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Mayors Manuel and King voice their opinions on salmon retention in central

While Atlantic salmon stocks have shown significant decline over the last two years, Coast of Bays-Central-Notre Dame Bay MP Scott Simms says he is in favour of reduced retention limits over catch-and-release angling
While Atlantic salmon stocks have shown significant decline over the last two years, Coast of Bays-Central-Notre Dame Bay MP Scott Simms says he is in favour of reduced retention limits over catch-and-release angling - Submitted

Urging “balanced approach” to retention and release

GRAND FALLS-WINDSOR, NL – Bishop’s Falls and Grand Falls-Windsor Mayors Bryan King and Barry Manuel are pushing back against catch-and-release.

The two mayors are urging the provincial government to stay away from implementing a catch-and-release only program for the 2018 salmon fishing season.

“The recreational salmon fishery is an important component of our local economy from a tourism standpoint,” said Manuel in a press release issued March 27. “Many people travel to the region to catch and retain an Atlantic salmon, and we see the positive benefits through direct and indirect spending.”

Manuel continued to strongly encourage the federal government to take what he called a balanced approached to salmon fishing retention and release.

The announcement comes after a near three-hour long meeting in March, in which fisherman from central Newfoundland debated the merits of catch-and-release versus retention fishing. It also comes in light of last year’s ban on retention fishing after the mid-season review of the Exploits River.

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Tensions high at meeting with salmon fishermen in Grand Falls-Windsor

Gerry Byrne, Minister of Fisheries and Land Resources, released the provincial government’s recommendation last week, arguing that anglers should be issued two retention tags in June with an in-season review to be completed at the end of that month. If the salmon population is healthy, two more tags would be issued for July. Upon a second review at the end of July, two final tags would be issued, or if further fish removal cannot be supported, angling would close for the season.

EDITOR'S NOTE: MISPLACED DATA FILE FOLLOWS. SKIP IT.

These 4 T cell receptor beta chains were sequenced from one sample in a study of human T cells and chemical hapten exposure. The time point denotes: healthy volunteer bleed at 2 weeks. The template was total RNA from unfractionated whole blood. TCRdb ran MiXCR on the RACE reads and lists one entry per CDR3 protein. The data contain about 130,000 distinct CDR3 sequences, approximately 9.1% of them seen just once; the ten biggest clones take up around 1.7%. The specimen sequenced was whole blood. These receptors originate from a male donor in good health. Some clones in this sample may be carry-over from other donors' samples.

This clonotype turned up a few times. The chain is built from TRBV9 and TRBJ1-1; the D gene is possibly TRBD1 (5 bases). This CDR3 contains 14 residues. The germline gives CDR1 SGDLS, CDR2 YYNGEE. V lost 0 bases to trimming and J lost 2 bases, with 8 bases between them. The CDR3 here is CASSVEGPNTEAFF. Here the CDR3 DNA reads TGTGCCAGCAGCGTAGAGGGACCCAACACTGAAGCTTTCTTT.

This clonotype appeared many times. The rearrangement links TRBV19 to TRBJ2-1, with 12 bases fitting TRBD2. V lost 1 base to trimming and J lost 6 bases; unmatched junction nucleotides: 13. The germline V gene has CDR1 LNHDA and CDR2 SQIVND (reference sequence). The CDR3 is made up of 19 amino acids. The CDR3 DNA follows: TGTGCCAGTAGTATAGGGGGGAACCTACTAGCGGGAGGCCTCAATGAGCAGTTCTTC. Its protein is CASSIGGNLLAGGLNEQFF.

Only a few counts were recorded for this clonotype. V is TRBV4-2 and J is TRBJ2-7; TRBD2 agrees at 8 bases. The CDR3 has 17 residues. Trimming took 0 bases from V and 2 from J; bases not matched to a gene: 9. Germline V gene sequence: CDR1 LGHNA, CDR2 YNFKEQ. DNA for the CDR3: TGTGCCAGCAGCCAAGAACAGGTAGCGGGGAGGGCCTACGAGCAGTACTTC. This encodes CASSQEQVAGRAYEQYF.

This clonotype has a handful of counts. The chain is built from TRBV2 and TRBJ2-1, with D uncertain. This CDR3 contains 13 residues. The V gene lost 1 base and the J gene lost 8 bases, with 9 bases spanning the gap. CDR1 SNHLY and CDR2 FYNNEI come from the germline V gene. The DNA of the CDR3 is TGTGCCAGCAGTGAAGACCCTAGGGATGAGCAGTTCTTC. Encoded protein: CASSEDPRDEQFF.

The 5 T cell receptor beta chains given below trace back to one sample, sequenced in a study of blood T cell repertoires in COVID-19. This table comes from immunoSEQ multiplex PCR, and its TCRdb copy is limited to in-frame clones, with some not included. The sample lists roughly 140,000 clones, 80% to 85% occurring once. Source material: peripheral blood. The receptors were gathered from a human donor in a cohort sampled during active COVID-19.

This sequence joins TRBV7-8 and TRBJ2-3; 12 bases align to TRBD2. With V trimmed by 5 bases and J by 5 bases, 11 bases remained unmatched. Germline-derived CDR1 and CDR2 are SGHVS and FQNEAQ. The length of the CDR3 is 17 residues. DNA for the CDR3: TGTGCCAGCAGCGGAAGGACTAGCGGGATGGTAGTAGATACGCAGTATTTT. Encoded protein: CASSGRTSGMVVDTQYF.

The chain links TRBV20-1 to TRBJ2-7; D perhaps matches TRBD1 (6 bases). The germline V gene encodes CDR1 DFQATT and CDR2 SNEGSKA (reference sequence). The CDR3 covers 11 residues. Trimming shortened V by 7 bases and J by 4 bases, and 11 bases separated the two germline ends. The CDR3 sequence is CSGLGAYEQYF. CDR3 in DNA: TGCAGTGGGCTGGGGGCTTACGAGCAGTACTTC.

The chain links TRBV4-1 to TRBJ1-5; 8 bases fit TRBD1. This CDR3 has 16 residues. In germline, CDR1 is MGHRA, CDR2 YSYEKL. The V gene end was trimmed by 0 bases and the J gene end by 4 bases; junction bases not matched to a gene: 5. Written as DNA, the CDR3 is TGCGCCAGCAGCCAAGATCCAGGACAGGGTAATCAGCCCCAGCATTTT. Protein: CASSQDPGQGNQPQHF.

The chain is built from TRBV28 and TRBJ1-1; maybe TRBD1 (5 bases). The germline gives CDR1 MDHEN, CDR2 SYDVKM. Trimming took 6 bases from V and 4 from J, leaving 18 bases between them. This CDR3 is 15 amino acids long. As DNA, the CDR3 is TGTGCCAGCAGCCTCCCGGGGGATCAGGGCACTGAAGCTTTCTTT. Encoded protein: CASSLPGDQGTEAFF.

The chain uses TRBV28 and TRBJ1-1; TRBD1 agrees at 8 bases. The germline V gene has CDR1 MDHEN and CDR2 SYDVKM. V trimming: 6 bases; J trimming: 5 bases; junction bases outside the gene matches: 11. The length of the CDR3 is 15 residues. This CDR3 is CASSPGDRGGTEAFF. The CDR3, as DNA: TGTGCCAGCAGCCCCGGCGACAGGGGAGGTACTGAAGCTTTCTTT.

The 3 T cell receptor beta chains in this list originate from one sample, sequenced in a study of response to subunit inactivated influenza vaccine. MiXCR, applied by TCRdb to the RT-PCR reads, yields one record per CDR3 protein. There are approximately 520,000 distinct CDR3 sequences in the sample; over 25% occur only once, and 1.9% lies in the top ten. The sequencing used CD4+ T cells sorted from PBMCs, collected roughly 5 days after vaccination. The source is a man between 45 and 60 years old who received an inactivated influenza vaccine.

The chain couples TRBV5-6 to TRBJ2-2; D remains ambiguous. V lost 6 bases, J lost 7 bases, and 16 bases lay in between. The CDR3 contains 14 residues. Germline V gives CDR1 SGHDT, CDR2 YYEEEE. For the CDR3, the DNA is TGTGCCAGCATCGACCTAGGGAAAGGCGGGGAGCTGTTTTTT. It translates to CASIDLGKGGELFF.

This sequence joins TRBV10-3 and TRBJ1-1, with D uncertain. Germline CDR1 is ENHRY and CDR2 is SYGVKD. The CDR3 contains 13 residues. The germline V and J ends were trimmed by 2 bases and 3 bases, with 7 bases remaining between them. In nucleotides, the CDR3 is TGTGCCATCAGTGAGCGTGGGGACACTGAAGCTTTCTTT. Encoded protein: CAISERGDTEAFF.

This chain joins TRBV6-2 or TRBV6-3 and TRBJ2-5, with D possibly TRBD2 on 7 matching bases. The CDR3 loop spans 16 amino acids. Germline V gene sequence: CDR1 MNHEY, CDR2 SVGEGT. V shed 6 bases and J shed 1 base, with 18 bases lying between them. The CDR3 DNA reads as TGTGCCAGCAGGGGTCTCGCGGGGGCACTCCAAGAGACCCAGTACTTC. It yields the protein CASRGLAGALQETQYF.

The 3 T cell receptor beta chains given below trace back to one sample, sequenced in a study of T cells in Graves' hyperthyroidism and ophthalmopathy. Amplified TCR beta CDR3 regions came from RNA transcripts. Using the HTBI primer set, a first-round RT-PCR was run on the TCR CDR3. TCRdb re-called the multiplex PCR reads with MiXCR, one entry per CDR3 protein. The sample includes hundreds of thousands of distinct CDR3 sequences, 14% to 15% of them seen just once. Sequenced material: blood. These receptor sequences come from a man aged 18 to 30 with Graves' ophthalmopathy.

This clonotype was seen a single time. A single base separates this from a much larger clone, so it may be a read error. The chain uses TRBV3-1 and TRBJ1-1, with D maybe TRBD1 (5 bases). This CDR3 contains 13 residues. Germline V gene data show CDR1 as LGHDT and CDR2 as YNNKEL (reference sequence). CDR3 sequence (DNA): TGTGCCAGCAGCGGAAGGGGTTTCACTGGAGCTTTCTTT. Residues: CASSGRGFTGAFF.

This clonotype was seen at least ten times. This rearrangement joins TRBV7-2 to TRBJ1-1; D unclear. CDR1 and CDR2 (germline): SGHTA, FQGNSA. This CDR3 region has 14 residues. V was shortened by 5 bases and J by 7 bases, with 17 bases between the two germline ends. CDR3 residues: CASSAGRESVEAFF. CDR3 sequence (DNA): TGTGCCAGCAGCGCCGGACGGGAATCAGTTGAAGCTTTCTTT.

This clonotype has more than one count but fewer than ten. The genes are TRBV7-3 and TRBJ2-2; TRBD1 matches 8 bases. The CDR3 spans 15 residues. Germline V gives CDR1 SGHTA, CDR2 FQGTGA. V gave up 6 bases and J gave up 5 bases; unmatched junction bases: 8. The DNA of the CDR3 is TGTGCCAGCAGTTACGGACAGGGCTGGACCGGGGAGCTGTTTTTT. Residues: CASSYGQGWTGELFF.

“Offering six tags per angler based on the results of two in-season reviews is the best option for the coming season,” Byrne said in the release. “Retaining six tags per angler, with the clear option of a closure if low salmon returns warrant, further helps to ensure salmon stocks are protected, which must always remain our highest priority.”

Manuel and King are among those hoping for the highest number of tags possible.

“In 2015 the Town of Bishop’s Falls commissioned a study of the Exploits River, and the statistics reveal that 41 per cent of NL residents and 21 per cent of Canadian non-resident anglers are more likely to retain a salmon,” said King in the press release. “Clearly, taking this option away will decrease the number of tourists coming to our communities.”

King added that as municipal governments, Bishop’s Falls and Grand Falls-Windsor are currently looking at ways to develop the Exploits River to promote further tourism opportunities, and that the federal government eliminating salmon retention would compromise those efforts.

While the provincial Department of Fisheries and Land Resources made their recommendations, the federal government has final authority over the salmon plan.

The mayors agree that conservation measures must be implemented to ensure the sustainability of the salmon population given the decreased numbers in recent years.

“We encourage the continuation or establishment of a robust research and education program to support those efforts,” the release read. “However, to go from a retention of six fish over the season to strictly catch-and-release is an extreme option that should be avoided.”

The mayors concluded by saying the federal government must take a balanced approach that ensures some retention is preserved.

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